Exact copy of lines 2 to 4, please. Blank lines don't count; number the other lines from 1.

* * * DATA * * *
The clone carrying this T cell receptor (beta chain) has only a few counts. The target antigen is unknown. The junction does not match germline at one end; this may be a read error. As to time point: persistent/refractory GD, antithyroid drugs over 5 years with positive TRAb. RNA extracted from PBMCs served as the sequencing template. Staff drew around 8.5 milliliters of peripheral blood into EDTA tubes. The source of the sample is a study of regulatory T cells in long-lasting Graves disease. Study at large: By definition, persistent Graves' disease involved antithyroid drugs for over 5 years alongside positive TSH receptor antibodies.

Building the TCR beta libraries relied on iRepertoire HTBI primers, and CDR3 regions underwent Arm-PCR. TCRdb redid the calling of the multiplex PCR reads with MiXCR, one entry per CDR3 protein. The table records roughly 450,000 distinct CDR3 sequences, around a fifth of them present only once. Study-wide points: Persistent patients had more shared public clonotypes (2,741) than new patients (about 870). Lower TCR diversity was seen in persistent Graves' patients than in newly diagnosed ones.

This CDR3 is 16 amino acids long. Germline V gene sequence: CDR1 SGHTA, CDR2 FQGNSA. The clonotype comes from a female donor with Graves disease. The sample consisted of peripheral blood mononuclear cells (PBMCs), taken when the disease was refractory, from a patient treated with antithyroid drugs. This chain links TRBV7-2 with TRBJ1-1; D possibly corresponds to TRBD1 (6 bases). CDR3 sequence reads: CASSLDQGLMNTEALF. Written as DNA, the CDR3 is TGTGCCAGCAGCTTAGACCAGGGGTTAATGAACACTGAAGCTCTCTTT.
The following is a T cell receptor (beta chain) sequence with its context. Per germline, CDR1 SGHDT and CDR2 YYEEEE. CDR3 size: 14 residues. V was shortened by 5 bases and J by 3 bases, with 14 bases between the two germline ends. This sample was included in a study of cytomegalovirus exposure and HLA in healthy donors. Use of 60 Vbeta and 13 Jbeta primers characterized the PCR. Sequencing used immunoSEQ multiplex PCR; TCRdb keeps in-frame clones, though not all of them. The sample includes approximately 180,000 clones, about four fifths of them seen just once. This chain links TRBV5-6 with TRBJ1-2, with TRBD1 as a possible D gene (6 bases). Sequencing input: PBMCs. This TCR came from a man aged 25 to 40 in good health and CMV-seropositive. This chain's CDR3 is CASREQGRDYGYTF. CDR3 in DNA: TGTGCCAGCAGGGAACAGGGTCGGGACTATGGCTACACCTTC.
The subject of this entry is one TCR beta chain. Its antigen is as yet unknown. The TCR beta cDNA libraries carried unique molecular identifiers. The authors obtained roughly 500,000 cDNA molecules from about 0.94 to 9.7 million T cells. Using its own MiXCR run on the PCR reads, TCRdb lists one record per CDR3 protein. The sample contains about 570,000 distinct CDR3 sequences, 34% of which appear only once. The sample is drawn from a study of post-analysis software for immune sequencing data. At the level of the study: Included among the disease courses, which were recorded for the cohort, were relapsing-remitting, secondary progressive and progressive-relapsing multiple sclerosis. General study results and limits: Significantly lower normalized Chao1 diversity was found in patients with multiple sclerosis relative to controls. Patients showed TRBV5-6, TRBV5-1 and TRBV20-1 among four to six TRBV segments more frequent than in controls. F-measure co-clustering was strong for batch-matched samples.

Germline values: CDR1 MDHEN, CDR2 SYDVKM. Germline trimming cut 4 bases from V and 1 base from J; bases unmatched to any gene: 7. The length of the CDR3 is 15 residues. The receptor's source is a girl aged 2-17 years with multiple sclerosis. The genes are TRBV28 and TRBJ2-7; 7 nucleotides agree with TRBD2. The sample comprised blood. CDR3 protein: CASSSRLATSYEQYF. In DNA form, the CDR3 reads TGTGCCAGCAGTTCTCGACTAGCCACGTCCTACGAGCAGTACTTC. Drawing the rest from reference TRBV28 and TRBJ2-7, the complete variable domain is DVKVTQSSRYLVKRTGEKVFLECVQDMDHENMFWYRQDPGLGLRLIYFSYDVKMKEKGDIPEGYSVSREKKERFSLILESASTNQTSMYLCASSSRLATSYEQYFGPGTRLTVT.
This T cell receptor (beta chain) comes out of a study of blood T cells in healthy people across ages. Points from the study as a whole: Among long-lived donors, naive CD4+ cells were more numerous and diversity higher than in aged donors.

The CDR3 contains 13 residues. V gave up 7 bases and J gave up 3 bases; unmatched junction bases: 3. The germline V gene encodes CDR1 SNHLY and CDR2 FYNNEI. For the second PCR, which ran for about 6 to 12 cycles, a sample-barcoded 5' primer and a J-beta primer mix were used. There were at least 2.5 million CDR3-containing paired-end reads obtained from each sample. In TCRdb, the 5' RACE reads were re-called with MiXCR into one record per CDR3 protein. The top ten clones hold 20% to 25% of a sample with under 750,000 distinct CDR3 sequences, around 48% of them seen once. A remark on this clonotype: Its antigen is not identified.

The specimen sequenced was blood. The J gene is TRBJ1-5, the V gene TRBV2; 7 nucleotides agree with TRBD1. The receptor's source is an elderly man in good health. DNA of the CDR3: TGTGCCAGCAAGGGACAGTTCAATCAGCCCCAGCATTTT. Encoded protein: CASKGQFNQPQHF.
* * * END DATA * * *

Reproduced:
Building the TCR beta libraries relied on iRepertoire HTBI primers, and CDR3 regions underwent Arm-PCR. TCRdb redid the calling of the multiplex PCR reads with MiXCR, one entry per CDR3 protein. The table records roughly 450,000 distinct CDR3 sequences, around a fifth of them present only once. Study-wide points: Persistent patients had more shared public clonotypes (2,741) than new patients (about 870). Lower TCR diversity was seen in persistent Graves' patients than in newly diagnosed ones.

This CDR3 is 16 amino acids long. Germline V gene sequence: CDR1 SGHTA, CDR2 FQGNSA. The clonotype comes from a female donor with Graves disease. The sample consisted of peripheral blood mononuclear cells (PBMCs), taken when the disease was refractory, from a patient treated with antithyroid drugs. This chain links TRBV7-2 with TRBJ1-1; D possibly corresponds to TRBD1 (6 bases). CDR3 sequence reads: CASSLDQGLMNTEALF. Written as DNA, the CDR3 is TGTGCCAGCAGCTTAGACCAGGGGTTAATGAACACTGAAGCTCTCTTT.
The following is a T cell receptor (beta chain) sequence with its context. Per germline, CDR1 SGHDT and CDR2 YYEEEE. CDR3 size: 14 residues. V was shortened by 5 bases and J by 3 bases, with 14 bases between the two germline ends. This sample was included in a study of cytomegalovirus exposure and HLA in healthy donors. Use of 60 Vbeta and 13 Jbeta primers characterized the PCR. Sequencing used immunoSEQ multiplex PCR; TCRdb keeps in-frame clones, though not all of them. The sample includes approximately 180,000 clones, about four fifths of them seen just once. This chain links TRBV5-6 with TRBJ1-2, with TRBD1 as a possible D gene (6 bases). Sequencing input: PBMCs. This TCR came from a man aged 25 to 40 in good health and CMV-seropositive. This chain's CDR3 is CASREQGRDYGYTF. CDR3 in DNA: TGTGCCAGCAGGGAACAGGGTCGGGACTATGGCTACACCTTC.